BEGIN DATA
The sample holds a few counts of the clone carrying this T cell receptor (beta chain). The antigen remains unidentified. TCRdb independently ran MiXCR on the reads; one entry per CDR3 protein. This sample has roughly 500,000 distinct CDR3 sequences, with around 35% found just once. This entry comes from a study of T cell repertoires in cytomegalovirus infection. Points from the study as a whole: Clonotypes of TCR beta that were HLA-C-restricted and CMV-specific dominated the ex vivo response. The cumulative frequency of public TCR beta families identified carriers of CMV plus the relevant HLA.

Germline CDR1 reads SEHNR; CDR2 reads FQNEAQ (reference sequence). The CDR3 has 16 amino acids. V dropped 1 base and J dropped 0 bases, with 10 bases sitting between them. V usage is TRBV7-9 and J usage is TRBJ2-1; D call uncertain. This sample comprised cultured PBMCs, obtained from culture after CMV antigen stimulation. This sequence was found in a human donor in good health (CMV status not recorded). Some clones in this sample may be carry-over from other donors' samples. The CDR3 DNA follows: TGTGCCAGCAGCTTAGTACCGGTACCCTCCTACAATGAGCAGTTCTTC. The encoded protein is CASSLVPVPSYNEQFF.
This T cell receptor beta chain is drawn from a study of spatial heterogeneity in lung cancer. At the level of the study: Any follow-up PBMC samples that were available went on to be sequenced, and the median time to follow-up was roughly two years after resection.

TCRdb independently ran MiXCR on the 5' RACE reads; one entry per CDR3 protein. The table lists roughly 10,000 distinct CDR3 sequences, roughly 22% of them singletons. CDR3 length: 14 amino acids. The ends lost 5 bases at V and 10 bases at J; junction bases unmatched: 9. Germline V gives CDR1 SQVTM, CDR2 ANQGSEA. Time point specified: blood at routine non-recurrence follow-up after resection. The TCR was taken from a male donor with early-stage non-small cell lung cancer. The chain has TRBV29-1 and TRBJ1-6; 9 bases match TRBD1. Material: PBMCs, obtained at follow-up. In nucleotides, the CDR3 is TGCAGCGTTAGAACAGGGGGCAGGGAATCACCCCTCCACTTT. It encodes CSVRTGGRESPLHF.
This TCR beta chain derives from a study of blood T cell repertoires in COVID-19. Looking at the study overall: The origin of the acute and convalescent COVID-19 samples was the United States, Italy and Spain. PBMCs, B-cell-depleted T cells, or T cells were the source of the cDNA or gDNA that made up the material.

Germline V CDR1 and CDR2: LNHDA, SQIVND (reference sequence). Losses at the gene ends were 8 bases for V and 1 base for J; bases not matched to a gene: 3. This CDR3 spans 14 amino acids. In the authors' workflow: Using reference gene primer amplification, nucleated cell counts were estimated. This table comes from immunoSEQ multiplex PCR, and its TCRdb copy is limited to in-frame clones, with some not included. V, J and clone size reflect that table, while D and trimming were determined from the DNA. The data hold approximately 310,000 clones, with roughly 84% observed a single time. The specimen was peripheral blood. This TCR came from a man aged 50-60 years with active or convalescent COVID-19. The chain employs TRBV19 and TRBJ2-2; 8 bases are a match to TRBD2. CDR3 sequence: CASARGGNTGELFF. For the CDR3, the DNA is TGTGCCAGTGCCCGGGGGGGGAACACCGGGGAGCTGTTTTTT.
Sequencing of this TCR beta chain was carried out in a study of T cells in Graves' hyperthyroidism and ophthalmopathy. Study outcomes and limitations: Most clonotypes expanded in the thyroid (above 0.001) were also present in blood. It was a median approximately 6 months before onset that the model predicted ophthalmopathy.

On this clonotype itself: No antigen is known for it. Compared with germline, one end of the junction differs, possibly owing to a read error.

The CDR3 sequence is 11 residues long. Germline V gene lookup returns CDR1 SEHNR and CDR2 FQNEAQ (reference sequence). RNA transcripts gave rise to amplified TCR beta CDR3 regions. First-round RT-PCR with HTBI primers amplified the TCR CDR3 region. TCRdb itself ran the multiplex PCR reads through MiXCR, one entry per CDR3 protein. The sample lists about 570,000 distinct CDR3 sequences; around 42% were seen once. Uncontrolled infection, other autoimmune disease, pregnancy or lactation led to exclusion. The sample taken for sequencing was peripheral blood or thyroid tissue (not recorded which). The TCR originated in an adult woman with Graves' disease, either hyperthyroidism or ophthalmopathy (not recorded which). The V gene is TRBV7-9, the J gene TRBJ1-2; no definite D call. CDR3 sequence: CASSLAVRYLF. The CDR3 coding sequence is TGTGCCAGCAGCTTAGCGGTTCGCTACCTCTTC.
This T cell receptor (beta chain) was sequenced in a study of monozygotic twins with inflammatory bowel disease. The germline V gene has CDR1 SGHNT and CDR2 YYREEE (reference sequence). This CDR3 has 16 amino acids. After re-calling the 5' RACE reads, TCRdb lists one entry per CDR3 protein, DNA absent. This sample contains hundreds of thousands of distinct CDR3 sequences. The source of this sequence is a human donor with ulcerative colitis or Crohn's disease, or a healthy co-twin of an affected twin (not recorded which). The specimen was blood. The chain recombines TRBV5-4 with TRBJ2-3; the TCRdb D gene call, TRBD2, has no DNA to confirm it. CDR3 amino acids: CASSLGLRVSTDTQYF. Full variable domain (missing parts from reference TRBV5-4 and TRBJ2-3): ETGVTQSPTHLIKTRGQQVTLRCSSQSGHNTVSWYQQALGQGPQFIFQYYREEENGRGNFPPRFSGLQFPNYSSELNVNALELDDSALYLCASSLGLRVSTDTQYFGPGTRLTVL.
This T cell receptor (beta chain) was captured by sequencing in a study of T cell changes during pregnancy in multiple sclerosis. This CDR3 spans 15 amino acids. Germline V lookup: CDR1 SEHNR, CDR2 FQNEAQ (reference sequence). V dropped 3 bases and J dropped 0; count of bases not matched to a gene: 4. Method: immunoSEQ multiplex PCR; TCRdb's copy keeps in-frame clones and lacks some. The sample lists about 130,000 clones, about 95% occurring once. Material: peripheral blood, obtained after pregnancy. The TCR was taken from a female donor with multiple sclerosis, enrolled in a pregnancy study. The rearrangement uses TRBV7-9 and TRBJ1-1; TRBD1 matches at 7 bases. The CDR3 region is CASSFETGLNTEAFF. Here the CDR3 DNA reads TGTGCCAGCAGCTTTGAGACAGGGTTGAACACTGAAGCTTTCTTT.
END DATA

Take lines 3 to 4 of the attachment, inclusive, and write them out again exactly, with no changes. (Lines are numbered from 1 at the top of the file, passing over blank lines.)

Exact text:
This T cell receptor beta chain is drawn from a study of spatial heterogeneity in lung cancer. At the level of the study: Any follow-up PBMC samples that were available went on to be sequenced, and the median time to follow-up was roughly two years after resection.

TCRdb independently ran MiXCR on the 5' RACE reads; one entry per CDR3 protein. The table lists roughly 10,000 distinct CDR3 sequences, roughly 22% of them singletons. CDR3 length: 14 amino acids. The ends lost 5 bases at V and 10 bases at J; junction bases unmatched: 9. Germline V gives CDR1 SQVTM, CDR2 ANQGSEA. Time point specified: blood at routine non-recurrence follow-up after resection. The TCR was taken from a male donor with early-stage non-small cell lung cancer. The chain has TRBV29-1 and TRBJ1-6; 9 bases match TRBD1. Material: PBMCs, obtained at follow-up. In nucleotides, the CDR3 is TGCAGCGTTAGAACAGGGGGCAGGGAATCACCCCTCCACTTT. It encodes CSVRTGGRESPLHF.